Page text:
Beginning of the End


Saul, the First King of Israel

This chapter is based on 1 Samuel 8 to 12.

The government of Israel was administered in the name of God. The work of Moses, of the seventy elders, of the rulers and judges, was simply to enforce the laws that God had given—they had no authority to make laws for the nation. This was the condition on which Israel was to exist as a nation. BOE 304.1

The Lord saw ahead that Israel would want a king, but He did not change the principles on which the state was founded. The king was to be the deputy of the Most High. God was the head of the nation. (See Appendix, Note 7.) BOE 304.2

When the Israelites first settled in Canaan, the nation prospered under the rule of Joshua. But interaction with other nations brought a change. The people adopted many of the customs of their heathen neighbors and no longer appreciated the honor of being God’s chosen people. Attracted by the pomp and display of heathen kings, they became tired of their own simplicity. Jealousy sprang up between the tribes and internal quarreling made them weak. They had to deal with invasion by heathen enemies, and the people were starting to believe that the tribes must be united under a strong central government. They wanted to be free from the rule of their divine Sovereign—the demand for a king became widespread throughout Israel. BOE 304.3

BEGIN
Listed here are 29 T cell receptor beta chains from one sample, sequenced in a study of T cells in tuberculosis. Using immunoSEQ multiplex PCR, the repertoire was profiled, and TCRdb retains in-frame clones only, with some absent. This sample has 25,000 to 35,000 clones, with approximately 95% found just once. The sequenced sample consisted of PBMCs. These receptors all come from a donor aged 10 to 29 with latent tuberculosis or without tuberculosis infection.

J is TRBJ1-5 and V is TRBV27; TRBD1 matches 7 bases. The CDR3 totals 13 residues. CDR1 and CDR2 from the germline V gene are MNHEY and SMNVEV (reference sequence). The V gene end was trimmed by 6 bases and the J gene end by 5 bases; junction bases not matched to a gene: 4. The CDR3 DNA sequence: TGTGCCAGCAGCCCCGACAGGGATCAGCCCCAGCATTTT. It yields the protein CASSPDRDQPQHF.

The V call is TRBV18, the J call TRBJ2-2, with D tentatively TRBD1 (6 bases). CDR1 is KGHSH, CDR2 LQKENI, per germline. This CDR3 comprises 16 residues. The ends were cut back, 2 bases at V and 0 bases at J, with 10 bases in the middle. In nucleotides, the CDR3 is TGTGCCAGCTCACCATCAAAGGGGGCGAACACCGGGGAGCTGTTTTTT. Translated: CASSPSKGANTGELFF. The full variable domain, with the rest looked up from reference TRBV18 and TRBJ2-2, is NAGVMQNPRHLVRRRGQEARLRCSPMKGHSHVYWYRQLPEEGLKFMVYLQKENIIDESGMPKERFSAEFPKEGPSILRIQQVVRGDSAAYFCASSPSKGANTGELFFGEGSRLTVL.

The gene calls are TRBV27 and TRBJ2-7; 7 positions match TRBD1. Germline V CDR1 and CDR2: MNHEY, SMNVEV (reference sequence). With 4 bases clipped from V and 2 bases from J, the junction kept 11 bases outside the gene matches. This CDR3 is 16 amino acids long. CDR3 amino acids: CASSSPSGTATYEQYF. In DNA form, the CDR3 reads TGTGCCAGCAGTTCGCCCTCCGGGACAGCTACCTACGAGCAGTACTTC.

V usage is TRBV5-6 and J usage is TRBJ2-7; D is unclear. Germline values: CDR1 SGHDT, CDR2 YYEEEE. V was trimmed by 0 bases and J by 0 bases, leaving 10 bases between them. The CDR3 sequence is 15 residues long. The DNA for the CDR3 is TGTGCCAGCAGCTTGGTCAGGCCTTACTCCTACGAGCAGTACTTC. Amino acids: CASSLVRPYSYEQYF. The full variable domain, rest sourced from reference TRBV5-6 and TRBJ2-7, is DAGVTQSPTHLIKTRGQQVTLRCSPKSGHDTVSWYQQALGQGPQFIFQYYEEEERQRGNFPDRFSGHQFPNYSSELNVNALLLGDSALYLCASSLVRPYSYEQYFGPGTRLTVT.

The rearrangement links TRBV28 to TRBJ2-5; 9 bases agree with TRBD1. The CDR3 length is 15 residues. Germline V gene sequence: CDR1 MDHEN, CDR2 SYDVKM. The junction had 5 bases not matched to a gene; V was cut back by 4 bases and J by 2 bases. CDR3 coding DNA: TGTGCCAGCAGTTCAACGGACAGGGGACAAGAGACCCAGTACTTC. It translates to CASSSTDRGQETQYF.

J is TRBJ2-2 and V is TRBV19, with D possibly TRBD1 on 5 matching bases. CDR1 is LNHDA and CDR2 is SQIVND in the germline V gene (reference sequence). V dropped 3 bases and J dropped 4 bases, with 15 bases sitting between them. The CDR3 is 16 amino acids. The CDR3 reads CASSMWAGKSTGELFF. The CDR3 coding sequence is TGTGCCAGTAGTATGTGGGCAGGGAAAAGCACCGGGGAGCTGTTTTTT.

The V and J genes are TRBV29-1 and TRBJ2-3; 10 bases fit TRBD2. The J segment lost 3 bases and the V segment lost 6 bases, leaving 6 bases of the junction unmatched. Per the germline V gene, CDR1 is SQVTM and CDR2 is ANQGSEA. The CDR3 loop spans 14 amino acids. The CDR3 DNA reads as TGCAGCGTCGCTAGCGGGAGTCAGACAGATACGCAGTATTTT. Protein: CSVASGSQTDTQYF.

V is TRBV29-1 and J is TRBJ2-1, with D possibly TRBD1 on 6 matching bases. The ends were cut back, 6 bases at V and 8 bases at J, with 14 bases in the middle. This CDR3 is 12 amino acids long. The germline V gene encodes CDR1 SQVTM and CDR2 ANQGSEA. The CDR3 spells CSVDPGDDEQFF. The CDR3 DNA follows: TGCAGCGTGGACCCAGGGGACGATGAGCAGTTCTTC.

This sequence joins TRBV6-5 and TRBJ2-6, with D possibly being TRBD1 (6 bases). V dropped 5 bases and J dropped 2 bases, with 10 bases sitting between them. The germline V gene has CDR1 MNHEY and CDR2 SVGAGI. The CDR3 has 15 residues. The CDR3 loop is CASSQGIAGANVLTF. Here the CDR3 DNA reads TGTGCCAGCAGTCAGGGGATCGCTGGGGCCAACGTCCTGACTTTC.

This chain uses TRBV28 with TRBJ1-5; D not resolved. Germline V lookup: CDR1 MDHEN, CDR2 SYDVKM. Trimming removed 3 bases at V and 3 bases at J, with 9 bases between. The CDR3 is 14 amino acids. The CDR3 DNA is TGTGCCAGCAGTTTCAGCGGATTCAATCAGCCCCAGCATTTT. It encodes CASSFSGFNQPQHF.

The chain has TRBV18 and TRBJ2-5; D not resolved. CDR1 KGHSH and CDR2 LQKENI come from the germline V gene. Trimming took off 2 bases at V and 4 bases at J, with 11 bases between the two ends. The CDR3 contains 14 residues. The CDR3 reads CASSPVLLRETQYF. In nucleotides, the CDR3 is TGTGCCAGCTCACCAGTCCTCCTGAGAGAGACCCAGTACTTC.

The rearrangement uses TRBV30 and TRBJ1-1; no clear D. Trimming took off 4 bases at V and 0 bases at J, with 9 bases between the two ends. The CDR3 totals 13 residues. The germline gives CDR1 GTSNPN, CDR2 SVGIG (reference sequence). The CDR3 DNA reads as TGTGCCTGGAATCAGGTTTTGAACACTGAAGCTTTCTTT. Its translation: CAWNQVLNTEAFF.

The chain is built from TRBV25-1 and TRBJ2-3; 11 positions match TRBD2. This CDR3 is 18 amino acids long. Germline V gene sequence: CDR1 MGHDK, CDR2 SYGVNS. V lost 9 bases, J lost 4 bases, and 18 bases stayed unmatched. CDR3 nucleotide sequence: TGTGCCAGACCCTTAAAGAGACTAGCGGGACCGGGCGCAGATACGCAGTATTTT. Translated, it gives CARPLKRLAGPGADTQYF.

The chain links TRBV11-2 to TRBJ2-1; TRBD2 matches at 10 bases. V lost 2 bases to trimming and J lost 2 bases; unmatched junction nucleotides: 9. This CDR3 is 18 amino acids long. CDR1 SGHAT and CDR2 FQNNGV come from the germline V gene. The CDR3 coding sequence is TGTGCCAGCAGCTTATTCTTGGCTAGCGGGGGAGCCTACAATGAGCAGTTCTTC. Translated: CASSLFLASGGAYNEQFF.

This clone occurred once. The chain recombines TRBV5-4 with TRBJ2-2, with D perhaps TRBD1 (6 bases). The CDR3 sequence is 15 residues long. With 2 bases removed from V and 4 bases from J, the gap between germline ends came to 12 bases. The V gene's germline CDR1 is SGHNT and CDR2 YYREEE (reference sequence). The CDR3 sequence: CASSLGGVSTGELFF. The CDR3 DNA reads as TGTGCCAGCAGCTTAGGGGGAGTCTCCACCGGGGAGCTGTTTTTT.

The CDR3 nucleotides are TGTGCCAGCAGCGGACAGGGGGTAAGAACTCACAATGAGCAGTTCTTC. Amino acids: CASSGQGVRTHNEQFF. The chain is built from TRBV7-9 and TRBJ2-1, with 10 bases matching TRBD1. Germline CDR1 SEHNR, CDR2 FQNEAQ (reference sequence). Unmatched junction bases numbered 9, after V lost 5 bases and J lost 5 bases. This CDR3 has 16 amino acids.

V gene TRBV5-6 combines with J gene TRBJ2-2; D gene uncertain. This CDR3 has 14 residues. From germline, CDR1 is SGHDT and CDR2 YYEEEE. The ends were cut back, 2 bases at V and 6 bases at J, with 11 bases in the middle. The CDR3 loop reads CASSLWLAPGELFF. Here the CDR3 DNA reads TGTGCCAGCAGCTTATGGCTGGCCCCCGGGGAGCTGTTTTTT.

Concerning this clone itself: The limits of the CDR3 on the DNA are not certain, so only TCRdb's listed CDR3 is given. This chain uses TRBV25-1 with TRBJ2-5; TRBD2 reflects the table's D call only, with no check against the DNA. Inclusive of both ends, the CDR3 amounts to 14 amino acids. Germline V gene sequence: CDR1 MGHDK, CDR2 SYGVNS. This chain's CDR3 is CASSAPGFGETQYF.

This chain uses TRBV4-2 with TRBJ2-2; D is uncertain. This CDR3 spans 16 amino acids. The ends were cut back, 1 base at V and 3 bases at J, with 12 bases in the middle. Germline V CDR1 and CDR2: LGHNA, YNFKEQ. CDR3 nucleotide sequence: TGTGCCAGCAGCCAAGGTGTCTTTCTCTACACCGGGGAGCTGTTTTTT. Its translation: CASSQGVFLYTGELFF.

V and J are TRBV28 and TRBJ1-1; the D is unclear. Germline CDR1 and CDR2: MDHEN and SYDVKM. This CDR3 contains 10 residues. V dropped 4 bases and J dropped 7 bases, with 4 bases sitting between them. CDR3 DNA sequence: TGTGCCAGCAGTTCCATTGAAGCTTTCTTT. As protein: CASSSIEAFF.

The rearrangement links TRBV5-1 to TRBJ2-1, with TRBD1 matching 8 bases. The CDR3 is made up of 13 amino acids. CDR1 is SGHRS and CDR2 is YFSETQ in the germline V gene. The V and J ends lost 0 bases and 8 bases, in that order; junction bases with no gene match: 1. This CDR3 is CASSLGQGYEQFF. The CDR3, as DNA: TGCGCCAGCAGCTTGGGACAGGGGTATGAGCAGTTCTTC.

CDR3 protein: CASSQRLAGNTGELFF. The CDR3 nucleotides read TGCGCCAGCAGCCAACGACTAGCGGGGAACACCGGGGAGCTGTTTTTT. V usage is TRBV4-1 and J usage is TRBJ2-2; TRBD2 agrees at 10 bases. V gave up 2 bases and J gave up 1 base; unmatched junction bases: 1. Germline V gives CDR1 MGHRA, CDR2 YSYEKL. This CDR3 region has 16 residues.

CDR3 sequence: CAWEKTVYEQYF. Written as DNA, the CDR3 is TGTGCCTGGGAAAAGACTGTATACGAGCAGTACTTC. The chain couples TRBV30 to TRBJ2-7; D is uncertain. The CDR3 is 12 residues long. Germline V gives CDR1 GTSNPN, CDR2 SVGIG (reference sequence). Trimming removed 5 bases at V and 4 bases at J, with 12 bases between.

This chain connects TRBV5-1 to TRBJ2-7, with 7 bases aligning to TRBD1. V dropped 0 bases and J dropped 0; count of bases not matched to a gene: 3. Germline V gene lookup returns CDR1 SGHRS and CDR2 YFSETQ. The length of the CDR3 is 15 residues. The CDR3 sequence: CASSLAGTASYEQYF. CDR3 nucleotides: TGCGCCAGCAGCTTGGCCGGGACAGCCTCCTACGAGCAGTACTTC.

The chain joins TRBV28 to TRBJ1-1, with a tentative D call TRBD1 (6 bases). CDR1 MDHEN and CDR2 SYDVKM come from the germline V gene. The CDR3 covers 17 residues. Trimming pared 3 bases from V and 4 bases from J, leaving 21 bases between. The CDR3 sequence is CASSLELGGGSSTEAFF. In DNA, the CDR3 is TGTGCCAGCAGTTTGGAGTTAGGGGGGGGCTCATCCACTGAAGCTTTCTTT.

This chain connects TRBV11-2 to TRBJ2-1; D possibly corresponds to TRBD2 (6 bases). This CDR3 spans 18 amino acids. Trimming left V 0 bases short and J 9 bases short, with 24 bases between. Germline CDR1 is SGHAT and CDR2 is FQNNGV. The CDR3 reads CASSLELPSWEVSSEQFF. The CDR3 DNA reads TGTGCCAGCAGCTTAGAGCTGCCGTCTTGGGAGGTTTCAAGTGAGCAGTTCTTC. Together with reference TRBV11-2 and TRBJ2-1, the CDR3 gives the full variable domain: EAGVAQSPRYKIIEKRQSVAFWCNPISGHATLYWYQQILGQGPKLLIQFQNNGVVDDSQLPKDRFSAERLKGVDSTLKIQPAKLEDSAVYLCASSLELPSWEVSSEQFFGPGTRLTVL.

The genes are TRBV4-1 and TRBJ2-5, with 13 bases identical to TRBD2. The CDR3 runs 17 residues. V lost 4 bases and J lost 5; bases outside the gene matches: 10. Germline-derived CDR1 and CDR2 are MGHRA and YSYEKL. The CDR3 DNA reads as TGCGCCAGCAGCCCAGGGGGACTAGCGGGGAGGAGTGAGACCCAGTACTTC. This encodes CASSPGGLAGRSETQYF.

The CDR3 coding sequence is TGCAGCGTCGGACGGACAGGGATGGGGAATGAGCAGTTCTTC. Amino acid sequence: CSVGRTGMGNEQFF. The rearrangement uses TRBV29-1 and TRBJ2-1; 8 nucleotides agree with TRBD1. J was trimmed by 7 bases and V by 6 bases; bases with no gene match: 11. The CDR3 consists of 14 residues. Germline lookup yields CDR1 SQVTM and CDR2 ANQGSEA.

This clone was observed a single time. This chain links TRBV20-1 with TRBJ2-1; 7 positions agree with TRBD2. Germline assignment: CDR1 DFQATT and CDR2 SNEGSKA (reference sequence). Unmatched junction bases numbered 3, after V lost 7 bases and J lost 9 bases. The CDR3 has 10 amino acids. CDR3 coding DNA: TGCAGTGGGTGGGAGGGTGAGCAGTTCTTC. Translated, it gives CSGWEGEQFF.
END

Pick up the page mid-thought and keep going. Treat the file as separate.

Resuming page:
Under Samuel’s administration the nation had prospered, order had been restored, godliness promoted, and the spirit of discontent held back for the time. But when he got older, the prophet appointed his two sons to act as his assistants. The young men were stationed at Beersheba to administer justice among the people near the southern border of the land. BOE 304.4

They did not turn out to be worthy but “turned aside after dishonest gain, took bribes, and perverted justice.” They had not copied the pure, unselfish life of their father. To some extent he had been too permissive with his sons, and the result was plain to see in their character. BOE 304.5

This gave the people a pretext for urging the change they had secretly desired for a long time. “All the elders of Israel gathered together and came to Samuel at Ramah, and said unto him, ‘Look, you are old, and your sons do not walk in your ways. Now make us a king to judge us like all the nations.’” If Samuel had known about the evil course of his sons, he would have removed them immediately, but this was not what the people wanted. Samuel saw that their real motive was discontent and pride. No one had complained against Samuel. Everyone acknowledged that he had governed with integrity and wisdom. The old prophet did not give a rebuke, but he carried the matter to the Lord in prayer and sought counsel from Him alone. BOE 304.6